What Is The Prognosis For Pelvic Infection & Lifestyle Changes For It?

The prognosis of most sexually transmitted infections like pelvic infections often depends on the awareness of the adolescents to see for prompt treatment and to prevent future occurrences.1,2

Following safety precautions such as practicing safe sex, getting tested for your symptoms, and avoiding douching can prevent the risk of pelvic inflammatory infections/ pelvic infections.3

When you want to resume your sexual activity, checking with your doctor is important to know if you are safe and are you good with the treatment.4

What Is The Prognosis For Pelvic Infection?

Nearly 25% of pelvic inflammatory disease women diagnosed with acute pelvic infection develop lasting complications. However, the prognosis often depends on the awareness of the sexually transmitted disease and timely health care. Prompt diagnosis and treatment of pelvic infection have shown effective cure and faster recovery.

Each episode of pelvic infection depends on the severity of the condition which in turn leads to potential complications, mainly infertility, and abortions. In light of this, sexually active women in the childbearing years having symptoms of PID should seek medical attention and undergo diagnosis for sexually transmitted infections.

Safe sex, use of contraceptives and adherence to a proper sex approach with your partner, and swift treatments are some of the top-notch pathways for protecting your sex life and safeguarding yourselves from possible infections that may result in pelvic infections. Patients with a history of PID have higher chances of recurrent infections so awareness is very crucial to avoid frequent episodes of genital tract infections.1,2

Lifestyle Changes For Pelvic Infection

Following a healthy lifestyle, regardless of age, will have numerous health benefits, especially when it comes to the prevention of pelvic inflammatory disease. When we look after our physical health, we feel better to cope up with several aspects.

Treatment for pelvic infections involves more than just taking medication. To prevent the risk, you should follow the below practices.

Practice Safe Sex- Safe sex also protects you against unintended pregnancy and against some common infections that can be transmitted. When you are planning to have sex with a new partner think twice and use condoms whenever you have sex. Talk to your partner about the sexually transmitted disease and find out if you or your partner is at risk of any sexually transmitted disease.3

Awareness About Contraception/ Reducing Pregnancy-Related Risk- Contraceptive reduces the need for abortion and prevents pregnancy for older people who face pregnancy complications. Furthermore, having awareness about contraception improves maternal health.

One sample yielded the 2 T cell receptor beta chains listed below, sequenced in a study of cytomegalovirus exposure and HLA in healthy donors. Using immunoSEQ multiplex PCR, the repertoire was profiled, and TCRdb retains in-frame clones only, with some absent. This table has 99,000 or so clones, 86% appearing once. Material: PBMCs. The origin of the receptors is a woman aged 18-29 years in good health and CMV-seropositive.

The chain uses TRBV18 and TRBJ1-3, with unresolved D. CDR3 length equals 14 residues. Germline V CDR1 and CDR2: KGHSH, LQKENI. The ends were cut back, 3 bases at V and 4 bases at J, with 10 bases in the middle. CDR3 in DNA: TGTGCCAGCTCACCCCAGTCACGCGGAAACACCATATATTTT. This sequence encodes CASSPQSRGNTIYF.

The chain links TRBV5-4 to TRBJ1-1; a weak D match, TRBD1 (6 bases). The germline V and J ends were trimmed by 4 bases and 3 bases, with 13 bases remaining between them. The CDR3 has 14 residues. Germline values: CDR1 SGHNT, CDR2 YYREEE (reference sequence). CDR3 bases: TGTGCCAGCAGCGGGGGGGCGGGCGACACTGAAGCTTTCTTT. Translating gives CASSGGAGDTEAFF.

Don’t Douche- The latest study demonstrates the risks of douching outweigh the benefits, causing problems instead of solving problems. It states that vaginal douching is not necessary for routine feminine hygiene. Douching has been associated with several adverse challenges such as pelvic infections, bacterial vaginosis, cervical cancer, facing problems from getting pregnant, abortion, and ectopic pregnancy.

Avoid Smoking – Smokers are at increased risk of developing a severe infection of the fallopian tubes leading to pelvic inflammatory disease and smoking was the strongest factor associated with the condition.4

Pelvic inflammatory disease is usually caused by a sexually transmitted disease from bacteria. This occurs when bacteria traverse through the vagina and the cervix from the use of an intrauterine device. Women of any age can get infected with pelvic infections however sexually active women who are 25 and under have an increased chance of getting this disease.

Abdominal pain, pain during sex, fever & chills are some of the classic symptoms of pelvic infections. Your healthcare provider will perform a physical exam and pelvic exam to diagnose this inflammation. The treatment is often based on your age, overall health, and severity of the condition.

References:

  1. Lazenby, Wendy. “Pelvic Inflammatory Disease (PID).” Cancer Therapy Advisor, 17 Jan. 2019, www.cancertherapyadvisor.com/home/decision-support-in-medicine/obstetrics-and-gynecology/pelvic-inflammatory-disease-pid/
  2. Meštrović, Dr. Tomislav. “Pelvic Inflammatory Disease Management and Prognosis.” News, 27 Feb. 2019, www.news-medical.net/health/Pelvic-Inflammatory-Disease-Management-and-Prognosis.aspx
  3. “Pelvic Inflammatory Disease: Guidelines for Prevention and Management.” Centers for Disease Control and Prevention, Centers for Disease Control and Prevention, www.cdc.gov/mmwr/preview/mmwrhtml/00031002.htm
  4. Webmaster. “Immunodeficiency UK Home Page.” Immunodeficiency UK, Coping and preventing pelvic inflammatory disease. www.immunodeficiencyuk.org/

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